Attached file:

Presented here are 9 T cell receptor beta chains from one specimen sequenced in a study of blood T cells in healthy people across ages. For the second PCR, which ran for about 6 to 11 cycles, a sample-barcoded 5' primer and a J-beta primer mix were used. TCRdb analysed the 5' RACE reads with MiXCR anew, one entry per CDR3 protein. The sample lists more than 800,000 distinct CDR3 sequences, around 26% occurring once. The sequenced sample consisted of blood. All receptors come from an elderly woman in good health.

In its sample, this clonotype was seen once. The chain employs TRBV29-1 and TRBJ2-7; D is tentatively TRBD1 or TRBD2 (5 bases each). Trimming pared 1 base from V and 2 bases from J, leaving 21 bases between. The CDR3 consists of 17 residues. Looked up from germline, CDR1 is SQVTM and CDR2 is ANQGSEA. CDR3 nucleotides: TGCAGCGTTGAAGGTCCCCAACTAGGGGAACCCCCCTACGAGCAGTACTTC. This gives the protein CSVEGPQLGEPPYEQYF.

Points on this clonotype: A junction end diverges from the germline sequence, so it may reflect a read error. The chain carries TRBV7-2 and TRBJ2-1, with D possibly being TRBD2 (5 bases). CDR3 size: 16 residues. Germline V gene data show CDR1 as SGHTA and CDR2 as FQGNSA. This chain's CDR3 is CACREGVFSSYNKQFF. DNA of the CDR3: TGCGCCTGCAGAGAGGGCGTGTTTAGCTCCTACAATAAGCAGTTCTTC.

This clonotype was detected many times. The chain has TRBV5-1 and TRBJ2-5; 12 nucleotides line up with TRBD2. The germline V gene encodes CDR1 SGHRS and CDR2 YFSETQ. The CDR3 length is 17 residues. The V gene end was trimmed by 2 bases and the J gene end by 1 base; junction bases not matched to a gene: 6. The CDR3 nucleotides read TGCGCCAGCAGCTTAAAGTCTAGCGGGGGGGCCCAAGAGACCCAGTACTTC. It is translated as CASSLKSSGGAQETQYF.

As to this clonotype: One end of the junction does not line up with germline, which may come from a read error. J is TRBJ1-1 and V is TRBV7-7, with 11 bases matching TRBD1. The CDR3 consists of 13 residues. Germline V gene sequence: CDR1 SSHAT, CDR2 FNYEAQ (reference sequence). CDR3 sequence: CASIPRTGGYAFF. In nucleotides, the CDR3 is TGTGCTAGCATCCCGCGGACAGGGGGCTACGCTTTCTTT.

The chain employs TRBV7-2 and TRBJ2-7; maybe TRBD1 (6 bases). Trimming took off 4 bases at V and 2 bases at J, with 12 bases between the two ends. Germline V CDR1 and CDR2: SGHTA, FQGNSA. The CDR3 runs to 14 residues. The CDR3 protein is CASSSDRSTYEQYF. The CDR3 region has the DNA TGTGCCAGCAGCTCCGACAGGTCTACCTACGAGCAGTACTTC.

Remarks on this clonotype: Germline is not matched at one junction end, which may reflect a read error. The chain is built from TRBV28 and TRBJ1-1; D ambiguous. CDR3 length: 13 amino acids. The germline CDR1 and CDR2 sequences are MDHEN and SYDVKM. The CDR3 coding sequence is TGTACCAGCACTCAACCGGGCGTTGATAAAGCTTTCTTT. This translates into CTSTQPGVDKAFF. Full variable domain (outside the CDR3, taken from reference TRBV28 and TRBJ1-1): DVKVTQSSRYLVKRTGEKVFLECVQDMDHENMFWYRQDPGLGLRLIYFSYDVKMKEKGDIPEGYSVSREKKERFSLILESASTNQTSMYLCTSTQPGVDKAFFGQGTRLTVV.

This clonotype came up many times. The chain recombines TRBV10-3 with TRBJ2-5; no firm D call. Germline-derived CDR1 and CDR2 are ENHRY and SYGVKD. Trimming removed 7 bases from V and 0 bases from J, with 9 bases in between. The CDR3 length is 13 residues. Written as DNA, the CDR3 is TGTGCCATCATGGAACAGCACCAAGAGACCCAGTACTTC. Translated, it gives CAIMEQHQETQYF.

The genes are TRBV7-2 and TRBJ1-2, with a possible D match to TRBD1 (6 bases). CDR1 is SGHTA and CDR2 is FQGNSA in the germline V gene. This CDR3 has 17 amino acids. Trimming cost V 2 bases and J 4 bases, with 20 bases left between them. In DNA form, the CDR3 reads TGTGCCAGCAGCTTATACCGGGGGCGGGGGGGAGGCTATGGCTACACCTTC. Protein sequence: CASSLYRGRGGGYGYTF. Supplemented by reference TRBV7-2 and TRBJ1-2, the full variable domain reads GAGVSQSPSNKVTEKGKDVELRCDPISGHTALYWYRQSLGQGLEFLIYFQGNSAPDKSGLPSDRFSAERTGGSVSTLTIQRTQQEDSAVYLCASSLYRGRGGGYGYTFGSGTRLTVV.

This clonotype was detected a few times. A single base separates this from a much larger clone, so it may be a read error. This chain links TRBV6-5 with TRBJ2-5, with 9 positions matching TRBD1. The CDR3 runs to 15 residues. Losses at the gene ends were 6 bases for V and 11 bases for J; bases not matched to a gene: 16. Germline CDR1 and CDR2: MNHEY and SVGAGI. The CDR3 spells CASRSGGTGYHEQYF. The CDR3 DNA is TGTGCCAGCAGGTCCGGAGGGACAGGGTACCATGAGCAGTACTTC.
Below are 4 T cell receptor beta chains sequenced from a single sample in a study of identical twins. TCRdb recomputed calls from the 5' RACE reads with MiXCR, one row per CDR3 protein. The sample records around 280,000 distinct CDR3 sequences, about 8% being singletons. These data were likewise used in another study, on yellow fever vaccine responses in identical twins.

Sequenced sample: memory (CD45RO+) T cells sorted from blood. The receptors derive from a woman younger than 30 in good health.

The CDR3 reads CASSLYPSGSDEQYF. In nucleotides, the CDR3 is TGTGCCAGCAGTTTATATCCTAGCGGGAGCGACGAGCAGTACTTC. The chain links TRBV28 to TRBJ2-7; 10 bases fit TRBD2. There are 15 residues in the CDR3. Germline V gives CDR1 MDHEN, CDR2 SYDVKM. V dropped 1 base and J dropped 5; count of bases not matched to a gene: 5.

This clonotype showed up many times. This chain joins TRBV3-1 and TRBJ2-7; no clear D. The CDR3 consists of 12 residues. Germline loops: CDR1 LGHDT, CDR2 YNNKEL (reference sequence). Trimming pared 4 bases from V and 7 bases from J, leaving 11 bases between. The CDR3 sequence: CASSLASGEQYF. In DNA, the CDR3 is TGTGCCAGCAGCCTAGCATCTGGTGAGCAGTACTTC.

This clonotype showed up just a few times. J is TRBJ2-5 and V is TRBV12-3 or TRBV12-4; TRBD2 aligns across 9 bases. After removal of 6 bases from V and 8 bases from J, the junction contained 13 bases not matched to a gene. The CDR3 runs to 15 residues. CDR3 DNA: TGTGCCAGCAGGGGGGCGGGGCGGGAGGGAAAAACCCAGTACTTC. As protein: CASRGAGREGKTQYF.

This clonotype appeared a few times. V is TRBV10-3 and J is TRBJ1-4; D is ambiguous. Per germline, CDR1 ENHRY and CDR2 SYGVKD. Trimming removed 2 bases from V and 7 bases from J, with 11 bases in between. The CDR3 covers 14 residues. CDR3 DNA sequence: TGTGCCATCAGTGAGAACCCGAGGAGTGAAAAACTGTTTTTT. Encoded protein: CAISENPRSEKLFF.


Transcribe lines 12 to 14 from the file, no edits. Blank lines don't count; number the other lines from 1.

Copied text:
Sequenced sample: memory (CD45RO+) T cells sorted from blood. The receptors derive from a woman younger than 30 in good health.

The CDR3 reads CASSLYPSGSDEQYF. In nucleotides, the CDR3 is TGTGCCAGCAGTTTATATCCTAGCGGGAGCGACGAGCAGTACTTC. The chain links TRBV28 to TRBJ2-7; 10 bases fit TRBD2. There are 15 residues in the CDR3. Germline V gives CDR1 MDHEN, CDR2 SYDVKM. V dropped 1 base and J dropped 5; count of bases not matched to a gene: 5.

This clonotype showed up many times. This chain joins TRBV3-1 and TRBJ2-7; no clear D. The CDR3 consists of 12 residues. Germline loops: CDR1 LGHDT, CDR2 YNNKEL (reference sequence). Trimming pared 4 bases from V and 7 bases from J, leaving 11 bases between. The CDR3 sequence: CASSLASGEQYF. In DNA, the CDR3 is TGTGCCAGCAGCCTAGCATCTGGTGAGCAGTACTTC.